Tuesday, October 03, 2006

It is children who have the most extraordinary relationships with the paranormal. Many are aware that adolescents usually serve as the agents in poltergeist cases, unwittingly upsetting the force fields of random or significant objects with their own displaced energies. What I didn't know is that, in the world of parapsychological research, children are proving responsible for much more than the chaotic activity of the poltergeist. In fact, many autistic children demonstrate significant psi abilities--abilities which they seem able to control much more easily than "normal" children or adults.

Judith Lecuyer, mother of an autistic boy named Ben, was used to living in a slightly different household. Like all of us, little Ben had habits that were difficult to live with, some of them symptoms of the mysterious condition called autism. Lecuyer was used to carrying Ben up the three flights of stairs to their apartment (he refused to use stairs but would climb up on to the furniture with delight), but she didn't quite know what to think when dangerous objects began to appear in Ben's hiding places. These were objects that had been deliberately placed in high, locked cabinets, well out of reach of a two-year old, yet they appeared again and again. Similar events continued to cause Lecuyer to wonder if something paranormal was going on. While the children were strapped into their feeding chairs in the dining room, a Winnie-the-Pooh cake on the sideboard found its way into the baby's lap. When questioned about the cake, Lecuyer's older son said that, while buckled into his chair seven feet away, Ben had made the cake fly. The moment of truth came one day in the family's kitchen, when an empty two liter pop bottle became the object of Ben's desire. Unable to reach it, Ben stared intently at the bottle. Lecuyer tells how his little face became beet red, and she watched as the bottle "shimmied and trembled and gently bounced its way to the edge."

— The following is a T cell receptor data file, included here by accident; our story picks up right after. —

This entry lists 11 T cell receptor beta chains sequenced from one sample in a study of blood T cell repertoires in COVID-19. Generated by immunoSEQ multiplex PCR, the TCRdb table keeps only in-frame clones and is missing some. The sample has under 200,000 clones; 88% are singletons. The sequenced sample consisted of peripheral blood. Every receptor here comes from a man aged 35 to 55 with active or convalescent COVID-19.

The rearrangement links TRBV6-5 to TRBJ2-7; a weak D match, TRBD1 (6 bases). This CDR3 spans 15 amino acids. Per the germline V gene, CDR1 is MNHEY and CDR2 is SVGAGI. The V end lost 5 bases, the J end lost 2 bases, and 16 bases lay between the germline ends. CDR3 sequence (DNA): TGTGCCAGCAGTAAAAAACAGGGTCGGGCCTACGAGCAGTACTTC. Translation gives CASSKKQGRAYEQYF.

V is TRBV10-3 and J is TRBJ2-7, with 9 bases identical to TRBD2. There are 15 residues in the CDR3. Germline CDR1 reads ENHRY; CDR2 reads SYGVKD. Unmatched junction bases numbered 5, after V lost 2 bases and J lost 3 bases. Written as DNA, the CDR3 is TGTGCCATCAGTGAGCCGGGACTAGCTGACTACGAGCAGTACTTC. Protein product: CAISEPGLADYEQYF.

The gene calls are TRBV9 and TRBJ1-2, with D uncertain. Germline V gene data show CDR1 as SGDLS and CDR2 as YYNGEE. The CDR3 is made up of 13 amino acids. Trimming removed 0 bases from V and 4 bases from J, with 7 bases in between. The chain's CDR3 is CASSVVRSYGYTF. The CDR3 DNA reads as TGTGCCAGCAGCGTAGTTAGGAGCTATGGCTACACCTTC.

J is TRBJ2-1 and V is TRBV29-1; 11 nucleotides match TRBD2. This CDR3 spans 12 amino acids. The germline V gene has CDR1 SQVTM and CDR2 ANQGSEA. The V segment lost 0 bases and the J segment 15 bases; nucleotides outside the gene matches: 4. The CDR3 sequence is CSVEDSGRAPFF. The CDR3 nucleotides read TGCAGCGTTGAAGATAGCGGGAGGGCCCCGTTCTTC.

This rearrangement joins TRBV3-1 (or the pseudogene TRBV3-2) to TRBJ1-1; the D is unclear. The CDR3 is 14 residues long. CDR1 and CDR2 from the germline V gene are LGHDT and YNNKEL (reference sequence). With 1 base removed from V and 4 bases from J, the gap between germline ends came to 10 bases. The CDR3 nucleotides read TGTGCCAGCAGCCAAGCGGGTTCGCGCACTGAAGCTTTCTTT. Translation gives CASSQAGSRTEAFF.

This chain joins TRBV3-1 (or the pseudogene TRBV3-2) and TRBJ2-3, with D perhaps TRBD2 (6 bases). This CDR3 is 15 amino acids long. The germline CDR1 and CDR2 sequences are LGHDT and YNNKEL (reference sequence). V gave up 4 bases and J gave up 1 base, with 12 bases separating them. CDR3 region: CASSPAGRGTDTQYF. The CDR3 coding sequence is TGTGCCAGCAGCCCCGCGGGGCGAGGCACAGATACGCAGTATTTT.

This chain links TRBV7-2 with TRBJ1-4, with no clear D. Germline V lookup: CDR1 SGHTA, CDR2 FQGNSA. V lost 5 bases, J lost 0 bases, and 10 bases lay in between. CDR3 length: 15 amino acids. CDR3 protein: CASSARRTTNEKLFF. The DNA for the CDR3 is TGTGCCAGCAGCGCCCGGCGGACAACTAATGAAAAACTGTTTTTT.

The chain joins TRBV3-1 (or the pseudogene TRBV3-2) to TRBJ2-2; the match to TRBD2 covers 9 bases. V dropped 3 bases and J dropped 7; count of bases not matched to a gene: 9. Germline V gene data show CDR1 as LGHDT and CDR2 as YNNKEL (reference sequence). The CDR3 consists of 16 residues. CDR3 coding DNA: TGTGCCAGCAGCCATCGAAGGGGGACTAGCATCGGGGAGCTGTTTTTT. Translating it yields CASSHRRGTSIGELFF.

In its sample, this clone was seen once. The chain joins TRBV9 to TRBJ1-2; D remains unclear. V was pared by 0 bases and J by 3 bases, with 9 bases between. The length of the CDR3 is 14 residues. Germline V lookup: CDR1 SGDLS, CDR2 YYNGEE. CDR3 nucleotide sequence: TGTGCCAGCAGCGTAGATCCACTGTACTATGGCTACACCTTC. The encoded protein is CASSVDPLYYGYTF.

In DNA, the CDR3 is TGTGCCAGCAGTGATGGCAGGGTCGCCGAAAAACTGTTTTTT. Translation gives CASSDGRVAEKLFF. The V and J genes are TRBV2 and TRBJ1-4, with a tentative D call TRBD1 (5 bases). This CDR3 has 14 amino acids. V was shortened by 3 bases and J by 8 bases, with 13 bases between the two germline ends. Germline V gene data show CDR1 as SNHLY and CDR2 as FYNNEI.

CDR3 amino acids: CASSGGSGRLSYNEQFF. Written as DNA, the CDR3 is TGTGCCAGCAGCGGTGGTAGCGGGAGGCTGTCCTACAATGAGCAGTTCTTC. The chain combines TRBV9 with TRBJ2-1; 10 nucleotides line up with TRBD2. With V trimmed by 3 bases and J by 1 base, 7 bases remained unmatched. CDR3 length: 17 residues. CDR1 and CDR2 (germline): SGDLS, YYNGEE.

Many people are discovering what the families and friends of autistic children have known for a long time: these deeply misunderstood children surely exist on a higher spiritual plane; they exhibit a deep empathy with both people and with animals and are often able to "teach" these abilities to those around them. Frequently, family members like Lecuyer report that, at an early age in the autistic child's life, the parents and siblings became aware of receiving images and messages from the child via paranormal means. With Ben, it was at the most frustrating moments--when communication seemed hopeless--that he would press his forehead against the forehead of his mother or father, brother or sister. And what followed was always a moment of clarity: instant knowledge-- without a word--of what Ben needed or wanted or felt.

"Normal" children, adults and their families aren't typically able to use their paranormal abilities at will. If I press my forehead against yours, it's unlikely that I will suddenly know you are hungry or thirsty or want to dance. Parapsychologists are starting to think it's because we don't have to. Often, even those with motor or vocal impairments have alternate means of normal communication. If one cannot pysically write or type, one can still speak--to another person or a machine that will transform that speech into writing. If one cannot speak, writing and typing are always there. Likely, it is the lack of any channel of "normal" communication--speech or writing--that forces autistic families to a place where they're desperate to communicate, and it's that desperation that starts the psi powers flowing. Interestingly, autistic individuals can sometimes learn to use a keyboard to communicate with the "outisde" world. Six years ago, when Ben's mom wrote her book about his paranormal abilities, Ben had not been introduced to one. I wonder if now, at the age of nine or ten, he has begun this method of communication. I wonder if, simultaneously, his psi abilities have decreased in proportion to his fluency with the keyboard?

I aim to try to contact Judith Lecuyer to learn more about the progress of her remarkable son. Her story--their story--is a fascinating one for anyone interested in paranormal communication. You can find Lecuyer's book, "Mommy! Ben Made the Cake Fly!" at www.amazon.com.

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